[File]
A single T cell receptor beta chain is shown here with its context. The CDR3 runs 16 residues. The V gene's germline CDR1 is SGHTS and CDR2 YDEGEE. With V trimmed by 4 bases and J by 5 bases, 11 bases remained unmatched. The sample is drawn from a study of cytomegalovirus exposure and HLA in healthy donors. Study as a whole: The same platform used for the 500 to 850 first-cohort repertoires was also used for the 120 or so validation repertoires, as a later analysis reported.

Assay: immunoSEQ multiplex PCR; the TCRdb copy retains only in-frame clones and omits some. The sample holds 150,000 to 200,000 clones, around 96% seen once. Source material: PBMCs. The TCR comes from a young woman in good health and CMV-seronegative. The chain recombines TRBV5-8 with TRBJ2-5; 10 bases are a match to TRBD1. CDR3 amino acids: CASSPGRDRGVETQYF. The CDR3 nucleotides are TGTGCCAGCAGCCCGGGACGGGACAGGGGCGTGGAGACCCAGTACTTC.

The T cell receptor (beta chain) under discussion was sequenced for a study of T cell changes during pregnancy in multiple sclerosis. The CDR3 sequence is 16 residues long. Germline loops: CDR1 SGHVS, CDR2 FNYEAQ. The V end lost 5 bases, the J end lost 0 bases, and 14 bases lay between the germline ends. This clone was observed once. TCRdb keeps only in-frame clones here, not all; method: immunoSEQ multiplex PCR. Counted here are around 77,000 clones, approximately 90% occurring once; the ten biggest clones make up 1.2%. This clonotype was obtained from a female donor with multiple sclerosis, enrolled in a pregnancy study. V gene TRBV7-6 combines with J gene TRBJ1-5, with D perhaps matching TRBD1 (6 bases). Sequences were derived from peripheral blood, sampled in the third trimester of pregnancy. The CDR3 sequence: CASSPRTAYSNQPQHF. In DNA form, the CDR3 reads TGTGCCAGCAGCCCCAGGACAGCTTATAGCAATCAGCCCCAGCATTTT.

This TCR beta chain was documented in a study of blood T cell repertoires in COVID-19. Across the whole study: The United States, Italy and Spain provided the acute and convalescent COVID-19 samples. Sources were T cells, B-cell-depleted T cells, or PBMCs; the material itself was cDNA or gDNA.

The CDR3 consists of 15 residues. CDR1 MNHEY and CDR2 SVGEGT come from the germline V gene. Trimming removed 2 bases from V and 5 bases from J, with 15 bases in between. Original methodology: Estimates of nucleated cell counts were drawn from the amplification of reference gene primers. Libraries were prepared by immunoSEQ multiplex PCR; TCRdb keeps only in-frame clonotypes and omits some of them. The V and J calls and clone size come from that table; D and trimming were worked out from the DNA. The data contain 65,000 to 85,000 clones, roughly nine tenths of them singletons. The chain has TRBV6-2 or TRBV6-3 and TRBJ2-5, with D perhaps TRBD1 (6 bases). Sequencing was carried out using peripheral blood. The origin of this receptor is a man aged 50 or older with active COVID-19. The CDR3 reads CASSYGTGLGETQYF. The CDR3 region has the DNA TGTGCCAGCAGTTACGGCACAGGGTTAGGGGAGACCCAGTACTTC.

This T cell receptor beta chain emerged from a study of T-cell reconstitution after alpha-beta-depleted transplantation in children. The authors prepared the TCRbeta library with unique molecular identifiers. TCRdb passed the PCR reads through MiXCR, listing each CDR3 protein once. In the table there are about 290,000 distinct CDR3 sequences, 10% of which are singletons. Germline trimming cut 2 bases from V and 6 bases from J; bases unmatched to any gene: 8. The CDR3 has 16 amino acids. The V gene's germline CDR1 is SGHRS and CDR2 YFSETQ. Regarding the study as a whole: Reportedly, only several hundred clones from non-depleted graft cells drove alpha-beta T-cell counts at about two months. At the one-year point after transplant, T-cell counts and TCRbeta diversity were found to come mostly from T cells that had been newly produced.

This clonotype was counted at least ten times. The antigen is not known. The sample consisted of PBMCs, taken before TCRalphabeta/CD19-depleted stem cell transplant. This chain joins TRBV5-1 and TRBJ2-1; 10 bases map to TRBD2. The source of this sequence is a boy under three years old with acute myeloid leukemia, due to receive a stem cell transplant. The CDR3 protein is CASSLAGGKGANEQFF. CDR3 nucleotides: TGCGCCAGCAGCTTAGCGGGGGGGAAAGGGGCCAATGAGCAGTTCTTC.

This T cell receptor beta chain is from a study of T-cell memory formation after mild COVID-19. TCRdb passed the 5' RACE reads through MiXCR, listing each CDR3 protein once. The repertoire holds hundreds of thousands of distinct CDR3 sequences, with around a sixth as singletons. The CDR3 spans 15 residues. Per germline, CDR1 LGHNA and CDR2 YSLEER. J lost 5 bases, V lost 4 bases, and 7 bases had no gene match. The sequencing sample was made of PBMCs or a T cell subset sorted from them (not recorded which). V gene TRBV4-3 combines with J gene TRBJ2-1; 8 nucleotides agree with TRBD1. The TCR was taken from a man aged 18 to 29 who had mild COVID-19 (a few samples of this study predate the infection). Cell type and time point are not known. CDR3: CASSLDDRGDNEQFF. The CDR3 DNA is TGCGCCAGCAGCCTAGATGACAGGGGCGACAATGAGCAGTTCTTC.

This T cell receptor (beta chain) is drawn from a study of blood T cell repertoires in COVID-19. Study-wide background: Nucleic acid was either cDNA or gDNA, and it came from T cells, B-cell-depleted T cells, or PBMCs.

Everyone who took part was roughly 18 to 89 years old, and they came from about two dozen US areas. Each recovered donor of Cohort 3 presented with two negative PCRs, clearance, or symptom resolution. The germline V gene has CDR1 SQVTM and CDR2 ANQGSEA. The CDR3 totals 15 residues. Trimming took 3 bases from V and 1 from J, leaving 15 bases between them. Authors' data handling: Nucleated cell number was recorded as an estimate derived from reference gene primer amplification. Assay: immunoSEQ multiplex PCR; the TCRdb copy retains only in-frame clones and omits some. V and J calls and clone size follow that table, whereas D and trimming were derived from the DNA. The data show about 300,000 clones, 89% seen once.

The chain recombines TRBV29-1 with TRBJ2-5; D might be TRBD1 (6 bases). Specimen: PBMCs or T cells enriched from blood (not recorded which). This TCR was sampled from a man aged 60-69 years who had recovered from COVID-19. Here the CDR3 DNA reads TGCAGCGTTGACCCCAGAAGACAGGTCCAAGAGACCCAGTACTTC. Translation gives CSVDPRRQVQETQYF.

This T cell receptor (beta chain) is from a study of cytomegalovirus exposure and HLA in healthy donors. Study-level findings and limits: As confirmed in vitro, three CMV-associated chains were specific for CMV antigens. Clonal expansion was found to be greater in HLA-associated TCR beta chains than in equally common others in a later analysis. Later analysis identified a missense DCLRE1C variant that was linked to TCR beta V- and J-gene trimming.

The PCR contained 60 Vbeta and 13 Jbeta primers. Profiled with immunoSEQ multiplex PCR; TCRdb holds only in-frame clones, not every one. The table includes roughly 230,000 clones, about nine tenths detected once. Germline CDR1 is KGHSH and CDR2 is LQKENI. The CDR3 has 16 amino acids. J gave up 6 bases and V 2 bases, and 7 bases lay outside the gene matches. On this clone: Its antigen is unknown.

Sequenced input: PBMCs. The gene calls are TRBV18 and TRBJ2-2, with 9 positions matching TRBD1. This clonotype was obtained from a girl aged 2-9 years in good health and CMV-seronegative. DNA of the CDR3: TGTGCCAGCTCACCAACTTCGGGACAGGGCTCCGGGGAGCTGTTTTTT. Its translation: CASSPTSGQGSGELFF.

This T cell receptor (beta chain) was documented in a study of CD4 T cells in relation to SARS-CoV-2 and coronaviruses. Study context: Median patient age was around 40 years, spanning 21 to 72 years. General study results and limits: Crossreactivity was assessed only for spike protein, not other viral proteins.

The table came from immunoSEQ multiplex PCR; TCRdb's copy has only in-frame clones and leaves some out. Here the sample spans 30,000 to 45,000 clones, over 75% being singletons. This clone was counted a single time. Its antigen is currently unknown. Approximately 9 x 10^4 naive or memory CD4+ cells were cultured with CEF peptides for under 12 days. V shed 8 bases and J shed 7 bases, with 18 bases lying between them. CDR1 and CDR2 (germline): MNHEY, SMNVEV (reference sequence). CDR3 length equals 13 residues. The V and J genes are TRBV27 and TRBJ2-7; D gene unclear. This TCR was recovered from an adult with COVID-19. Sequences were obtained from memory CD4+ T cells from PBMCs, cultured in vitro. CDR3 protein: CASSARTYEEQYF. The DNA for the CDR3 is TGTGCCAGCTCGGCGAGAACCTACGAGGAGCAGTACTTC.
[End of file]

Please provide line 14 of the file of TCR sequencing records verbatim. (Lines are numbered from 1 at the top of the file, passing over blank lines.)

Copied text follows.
Sequenced input: PBMCs. The gene calls are TRBV18 and TRBJ2-2, with 9 positions matching TRBD1. This clonotype was obtained from a girl aged 2-9 years in good health and CMV-seronegative. DNA of the CDR3: TGTGCCAGCTCACCAACTTCGGGACAGGGCTCCGGGGAGCTGTTTTTT. Its translation: CASSPTSGQGSGELFF.